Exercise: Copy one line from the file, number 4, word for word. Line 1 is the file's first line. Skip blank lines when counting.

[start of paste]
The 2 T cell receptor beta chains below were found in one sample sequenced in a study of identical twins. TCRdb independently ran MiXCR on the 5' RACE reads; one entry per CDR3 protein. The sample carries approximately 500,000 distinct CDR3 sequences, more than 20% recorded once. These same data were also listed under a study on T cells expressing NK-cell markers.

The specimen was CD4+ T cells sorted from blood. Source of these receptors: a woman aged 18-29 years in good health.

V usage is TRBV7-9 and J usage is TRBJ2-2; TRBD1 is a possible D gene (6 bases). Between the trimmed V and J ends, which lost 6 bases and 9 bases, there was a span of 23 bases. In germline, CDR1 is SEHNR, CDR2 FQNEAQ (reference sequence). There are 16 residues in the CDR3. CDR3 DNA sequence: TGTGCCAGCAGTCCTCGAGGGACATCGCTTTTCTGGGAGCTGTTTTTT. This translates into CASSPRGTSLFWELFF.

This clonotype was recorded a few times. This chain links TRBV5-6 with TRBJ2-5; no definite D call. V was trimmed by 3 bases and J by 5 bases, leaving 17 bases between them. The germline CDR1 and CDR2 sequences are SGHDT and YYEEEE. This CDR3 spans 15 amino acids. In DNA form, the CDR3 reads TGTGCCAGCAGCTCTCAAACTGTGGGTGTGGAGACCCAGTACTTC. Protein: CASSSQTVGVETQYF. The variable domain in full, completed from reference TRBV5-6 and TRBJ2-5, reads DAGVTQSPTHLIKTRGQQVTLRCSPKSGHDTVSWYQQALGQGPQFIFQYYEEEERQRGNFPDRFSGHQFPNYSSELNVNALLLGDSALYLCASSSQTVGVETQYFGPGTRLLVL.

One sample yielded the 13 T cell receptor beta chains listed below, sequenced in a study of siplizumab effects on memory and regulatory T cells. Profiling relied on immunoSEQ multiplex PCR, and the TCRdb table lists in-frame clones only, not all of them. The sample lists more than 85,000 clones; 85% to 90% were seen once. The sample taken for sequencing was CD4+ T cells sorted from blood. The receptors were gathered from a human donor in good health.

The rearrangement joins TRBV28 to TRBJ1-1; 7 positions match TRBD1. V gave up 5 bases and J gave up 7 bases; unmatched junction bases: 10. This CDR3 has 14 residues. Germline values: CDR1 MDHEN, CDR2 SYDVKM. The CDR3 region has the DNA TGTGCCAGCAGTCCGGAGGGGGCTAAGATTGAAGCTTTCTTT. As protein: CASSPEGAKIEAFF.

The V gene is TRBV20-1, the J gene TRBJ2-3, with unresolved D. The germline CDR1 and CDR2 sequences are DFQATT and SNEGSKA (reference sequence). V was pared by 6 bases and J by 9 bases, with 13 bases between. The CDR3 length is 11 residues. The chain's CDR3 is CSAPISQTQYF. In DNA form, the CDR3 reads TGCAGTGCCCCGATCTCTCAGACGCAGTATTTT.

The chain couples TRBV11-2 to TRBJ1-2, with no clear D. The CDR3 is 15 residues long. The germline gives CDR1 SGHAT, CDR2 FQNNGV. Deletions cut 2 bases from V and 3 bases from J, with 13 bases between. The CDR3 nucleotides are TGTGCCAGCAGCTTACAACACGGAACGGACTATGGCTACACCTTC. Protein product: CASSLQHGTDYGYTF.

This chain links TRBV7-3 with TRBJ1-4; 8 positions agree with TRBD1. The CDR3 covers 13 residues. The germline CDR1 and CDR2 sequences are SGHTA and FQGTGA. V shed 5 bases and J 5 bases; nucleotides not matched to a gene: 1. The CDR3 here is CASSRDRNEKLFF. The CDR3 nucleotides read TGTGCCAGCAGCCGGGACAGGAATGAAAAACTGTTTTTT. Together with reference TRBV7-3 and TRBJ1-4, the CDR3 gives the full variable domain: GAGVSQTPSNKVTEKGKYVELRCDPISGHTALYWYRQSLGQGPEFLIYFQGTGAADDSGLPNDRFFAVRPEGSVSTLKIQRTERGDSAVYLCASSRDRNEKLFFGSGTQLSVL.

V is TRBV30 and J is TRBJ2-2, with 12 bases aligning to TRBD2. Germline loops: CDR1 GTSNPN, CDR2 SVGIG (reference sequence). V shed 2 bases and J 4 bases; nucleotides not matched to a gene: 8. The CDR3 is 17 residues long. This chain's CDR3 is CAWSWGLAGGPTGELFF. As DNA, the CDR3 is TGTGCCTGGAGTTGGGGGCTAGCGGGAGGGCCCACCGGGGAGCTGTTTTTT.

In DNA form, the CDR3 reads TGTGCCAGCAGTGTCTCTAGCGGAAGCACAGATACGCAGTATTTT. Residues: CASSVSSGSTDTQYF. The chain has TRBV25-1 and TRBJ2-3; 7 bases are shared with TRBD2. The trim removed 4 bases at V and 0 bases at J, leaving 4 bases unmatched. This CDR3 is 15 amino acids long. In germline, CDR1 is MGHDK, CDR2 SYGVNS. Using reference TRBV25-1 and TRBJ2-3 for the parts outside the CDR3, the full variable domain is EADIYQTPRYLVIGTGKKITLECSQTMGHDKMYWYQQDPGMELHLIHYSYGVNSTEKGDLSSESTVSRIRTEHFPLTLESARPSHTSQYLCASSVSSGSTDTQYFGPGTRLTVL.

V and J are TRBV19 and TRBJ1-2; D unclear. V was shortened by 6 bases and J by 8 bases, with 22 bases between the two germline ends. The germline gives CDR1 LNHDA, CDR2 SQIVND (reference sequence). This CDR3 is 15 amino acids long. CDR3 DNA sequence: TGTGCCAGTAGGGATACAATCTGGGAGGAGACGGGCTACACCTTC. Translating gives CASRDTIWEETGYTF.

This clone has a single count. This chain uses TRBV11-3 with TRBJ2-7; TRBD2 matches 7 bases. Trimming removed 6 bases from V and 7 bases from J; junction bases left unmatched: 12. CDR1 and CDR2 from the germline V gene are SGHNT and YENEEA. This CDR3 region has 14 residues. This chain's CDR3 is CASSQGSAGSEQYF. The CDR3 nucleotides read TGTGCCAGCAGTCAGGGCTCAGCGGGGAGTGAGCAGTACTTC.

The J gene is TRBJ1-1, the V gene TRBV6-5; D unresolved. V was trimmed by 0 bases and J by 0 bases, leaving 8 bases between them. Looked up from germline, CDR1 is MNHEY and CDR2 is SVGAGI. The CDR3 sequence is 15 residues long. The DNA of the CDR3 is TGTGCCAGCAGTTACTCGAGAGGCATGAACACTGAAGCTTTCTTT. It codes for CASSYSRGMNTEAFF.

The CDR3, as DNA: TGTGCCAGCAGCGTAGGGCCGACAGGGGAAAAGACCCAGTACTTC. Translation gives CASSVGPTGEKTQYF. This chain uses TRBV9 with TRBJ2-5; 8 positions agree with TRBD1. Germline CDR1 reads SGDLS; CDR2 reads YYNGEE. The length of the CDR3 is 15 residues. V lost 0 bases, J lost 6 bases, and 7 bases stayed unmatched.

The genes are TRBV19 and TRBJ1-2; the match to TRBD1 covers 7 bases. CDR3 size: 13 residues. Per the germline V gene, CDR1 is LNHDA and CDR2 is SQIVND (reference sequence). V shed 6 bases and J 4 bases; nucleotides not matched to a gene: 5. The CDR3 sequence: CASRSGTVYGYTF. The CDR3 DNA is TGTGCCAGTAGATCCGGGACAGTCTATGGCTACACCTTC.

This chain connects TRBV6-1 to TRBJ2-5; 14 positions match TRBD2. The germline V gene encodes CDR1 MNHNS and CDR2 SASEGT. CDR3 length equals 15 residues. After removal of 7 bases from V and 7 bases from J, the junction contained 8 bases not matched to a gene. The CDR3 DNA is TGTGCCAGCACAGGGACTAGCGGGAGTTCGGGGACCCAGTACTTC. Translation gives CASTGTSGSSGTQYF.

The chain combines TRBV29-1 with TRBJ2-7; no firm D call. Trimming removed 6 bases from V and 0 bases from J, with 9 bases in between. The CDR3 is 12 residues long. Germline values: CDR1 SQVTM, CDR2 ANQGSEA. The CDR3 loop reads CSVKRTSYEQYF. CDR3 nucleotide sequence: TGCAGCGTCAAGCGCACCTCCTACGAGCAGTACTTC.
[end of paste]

This clonotype was recorded a few times. This chain links TRBV5-6 with TRBJ2-5; no definite D call. V was trimmed by 3 bases and J by 5 bases, leaving 17 bases between them. The germline CDR1 and CDR2 sequences are SGHDT and YYEEEE. This CDR3 spans 15 amino acids. In DNA form, the CDR3 reads TGTGCCAGCAGCTCTCAAACTGTGGGTGTGGAGACCCAGTACTTC. Protein: CASSSQTVGVETQYF. The variable domain in full, completed from reference TRBV5-6 and TRBJ2-5, reads DAGVTQSPTHLIKTRGQQVTLRCSPKSGHDTVSWYQQALGQGPQFIFQYYEEEERQRGNFPDRFSGHQFPNYSSELNVNALLLGDSALYLCASSSQTVGVETQYFGPGTRLLVL.